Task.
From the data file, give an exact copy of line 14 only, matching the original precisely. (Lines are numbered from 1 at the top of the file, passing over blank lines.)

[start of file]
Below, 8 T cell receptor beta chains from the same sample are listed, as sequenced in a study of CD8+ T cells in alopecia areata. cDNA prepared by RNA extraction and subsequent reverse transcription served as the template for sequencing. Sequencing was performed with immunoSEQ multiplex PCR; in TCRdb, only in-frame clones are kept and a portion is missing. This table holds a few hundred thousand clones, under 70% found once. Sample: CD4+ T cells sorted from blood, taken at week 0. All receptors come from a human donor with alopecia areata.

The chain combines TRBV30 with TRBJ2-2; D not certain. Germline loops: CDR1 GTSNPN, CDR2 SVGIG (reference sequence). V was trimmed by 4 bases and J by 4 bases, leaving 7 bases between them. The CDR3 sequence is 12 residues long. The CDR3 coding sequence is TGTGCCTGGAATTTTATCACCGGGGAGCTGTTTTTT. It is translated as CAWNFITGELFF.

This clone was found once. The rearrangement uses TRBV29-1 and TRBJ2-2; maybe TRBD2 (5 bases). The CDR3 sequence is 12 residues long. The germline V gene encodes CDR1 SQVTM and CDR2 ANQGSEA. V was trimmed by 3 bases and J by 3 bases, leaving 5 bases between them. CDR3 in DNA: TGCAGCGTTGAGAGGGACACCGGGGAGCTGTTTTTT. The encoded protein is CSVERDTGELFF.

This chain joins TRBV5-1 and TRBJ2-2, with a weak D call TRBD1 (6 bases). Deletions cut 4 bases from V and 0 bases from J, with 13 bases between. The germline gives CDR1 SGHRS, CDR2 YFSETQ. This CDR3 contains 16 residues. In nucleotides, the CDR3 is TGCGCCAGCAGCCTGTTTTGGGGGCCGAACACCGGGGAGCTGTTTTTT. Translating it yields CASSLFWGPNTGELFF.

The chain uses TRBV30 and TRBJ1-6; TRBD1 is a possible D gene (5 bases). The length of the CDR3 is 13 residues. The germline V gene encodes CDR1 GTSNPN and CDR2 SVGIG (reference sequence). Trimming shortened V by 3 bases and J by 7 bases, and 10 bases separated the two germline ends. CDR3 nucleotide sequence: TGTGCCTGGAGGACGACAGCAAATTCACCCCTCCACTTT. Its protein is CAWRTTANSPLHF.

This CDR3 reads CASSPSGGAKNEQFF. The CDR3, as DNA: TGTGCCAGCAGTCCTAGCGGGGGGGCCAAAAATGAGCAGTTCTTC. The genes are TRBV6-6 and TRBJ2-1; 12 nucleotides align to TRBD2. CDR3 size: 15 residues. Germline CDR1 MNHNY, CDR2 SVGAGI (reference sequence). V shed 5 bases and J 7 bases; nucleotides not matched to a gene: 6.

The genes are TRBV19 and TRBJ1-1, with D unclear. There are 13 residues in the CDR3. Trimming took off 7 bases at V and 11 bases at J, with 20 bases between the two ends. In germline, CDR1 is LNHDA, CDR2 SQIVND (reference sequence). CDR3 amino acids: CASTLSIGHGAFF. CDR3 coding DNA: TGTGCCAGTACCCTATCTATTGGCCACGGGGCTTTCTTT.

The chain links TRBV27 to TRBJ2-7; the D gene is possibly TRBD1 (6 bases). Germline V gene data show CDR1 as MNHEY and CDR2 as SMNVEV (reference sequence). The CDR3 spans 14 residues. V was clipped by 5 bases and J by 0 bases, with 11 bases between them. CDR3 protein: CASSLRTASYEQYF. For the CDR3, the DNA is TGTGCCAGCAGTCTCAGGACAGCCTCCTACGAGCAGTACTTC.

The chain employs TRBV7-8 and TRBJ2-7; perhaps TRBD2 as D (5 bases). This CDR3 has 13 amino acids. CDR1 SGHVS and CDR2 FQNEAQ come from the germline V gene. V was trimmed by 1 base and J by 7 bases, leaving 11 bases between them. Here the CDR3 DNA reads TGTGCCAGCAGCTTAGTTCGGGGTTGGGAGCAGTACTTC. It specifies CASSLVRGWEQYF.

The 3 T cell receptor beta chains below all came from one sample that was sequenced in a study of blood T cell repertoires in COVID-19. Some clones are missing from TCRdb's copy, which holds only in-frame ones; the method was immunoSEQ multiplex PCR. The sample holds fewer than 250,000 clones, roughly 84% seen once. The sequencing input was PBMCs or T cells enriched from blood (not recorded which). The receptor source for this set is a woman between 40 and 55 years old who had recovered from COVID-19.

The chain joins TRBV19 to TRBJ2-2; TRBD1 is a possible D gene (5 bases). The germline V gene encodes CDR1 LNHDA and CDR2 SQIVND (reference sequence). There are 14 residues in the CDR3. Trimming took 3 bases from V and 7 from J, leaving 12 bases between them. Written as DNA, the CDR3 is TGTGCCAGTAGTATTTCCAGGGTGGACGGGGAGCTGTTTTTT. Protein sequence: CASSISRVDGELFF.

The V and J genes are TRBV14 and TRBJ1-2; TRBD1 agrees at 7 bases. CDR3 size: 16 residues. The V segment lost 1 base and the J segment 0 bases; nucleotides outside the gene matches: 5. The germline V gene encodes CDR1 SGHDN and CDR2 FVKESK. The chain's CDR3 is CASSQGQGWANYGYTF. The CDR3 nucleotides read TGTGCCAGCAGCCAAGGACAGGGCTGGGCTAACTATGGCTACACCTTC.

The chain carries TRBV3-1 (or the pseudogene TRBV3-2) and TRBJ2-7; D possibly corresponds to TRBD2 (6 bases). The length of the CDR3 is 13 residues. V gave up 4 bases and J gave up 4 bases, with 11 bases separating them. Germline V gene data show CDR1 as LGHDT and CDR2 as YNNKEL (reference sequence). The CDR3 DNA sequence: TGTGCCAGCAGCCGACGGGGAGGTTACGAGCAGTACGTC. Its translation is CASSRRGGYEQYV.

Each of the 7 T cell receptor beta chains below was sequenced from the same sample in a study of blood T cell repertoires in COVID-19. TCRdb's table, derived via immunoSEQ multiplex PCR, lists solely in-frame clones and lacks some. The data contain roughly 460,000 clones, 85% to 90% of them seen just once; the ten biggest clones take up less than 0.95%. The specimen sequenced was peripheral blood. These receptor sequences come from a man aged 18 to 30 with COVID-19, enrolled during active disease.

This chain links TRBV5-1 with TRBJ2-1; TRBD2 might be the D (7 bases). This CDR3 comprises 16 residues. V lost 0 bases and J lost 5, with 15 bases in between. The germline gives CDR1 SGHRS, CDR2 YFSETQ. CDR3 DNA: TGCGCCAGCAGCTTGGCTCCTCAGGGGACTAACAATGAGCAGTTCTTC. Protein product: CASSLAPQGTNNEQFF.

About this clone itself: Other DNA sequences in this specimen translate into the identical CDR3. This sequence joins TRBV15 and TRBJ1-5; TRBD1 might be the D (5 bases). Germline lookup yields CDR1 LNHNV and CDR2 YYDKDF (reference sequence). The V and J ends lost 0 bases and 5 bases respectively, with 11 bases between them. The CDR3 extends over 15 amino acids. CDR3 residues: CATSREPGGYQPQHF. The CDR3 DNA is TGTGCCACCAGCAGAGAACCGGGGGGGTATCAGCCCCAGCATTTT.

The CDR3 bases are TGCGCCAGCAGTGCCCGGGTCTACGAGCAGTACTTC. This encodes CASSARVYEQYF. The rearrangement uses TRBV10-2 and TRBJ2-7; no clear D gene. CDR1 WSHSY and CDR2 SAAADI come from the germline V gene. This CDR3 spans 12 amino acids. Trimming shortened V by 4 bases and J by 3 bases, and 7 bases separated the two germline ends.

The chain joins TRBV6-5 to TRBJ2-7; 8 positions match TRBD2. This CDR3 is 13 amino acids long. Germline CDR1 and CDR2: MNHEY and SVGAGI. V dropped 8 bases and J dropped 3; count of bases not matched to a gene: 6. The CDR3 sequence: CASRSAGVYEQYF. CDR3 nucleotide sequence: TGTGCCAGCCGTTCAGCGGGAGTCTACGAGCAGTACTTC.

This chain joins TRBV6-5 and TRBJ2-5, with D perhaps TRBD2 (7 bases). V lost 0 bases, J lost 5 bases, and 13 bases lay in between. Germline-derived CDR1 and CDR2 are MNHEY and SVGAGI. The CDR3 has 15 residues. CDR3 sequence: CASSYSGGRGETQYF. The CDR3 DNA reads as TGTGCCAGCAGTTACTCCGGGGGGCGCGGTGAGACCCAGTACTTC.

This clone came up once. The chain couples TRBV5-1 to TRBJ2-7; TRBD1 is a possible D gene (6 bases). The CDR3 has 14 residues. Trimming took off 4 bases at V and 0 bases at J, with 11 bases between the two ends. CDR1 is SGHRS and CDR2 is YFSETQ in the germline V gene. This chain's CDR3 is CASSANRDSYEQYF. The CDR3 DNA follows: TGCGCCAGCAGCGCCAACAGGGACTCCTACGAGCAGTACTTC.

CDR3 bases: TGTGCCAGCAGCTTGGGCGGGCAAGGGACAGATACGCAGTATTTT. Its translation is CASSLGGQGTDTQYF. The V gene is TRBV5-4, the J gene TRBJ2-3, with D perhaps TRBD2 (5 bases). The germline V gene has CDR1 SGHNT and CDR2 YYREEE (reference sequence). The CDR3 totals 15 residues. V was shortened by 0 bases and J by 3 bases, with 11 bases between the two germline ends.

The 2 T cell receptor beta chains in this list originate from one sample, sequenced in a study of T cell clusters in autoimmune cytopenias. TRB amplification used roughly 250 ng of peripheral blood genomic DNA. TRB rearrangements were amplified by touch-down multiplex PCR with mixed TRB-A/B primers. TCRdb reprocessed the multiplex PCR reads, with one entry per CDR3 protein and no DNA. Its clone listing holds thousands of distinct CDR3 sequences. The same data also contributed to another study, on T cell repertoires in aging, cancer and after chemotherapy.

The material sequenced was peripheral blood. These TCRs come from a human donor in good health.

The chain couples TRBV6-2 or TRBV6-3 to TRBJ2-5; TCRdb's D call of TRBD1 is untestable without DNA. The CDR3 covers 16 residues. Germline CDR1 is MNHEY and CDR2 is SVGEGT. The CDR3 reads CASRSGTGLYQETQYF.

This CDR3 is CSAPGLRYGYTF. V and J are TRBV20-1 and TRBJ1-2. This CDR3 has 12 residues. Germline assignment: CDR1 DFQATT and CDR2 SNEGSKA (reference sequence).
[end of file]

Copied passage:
Each of the 7 T cell receptor beta chains below was sequenced from the same sample in a study of blood T cell repertoires in COVID-19. TCRdb's table, derived via immunoSEQ multiplex PCR, lists solely in-frame clones and lacks some. The data contain roughly 460,000 clones, 85% to 90% of them seen just once; the ten biggest clones take up less than 0.95%. The specimen sequenced was peripheral blood. These receptor sequences come from a man aged 18 to 30 with COVID-19, enrolled during active disease.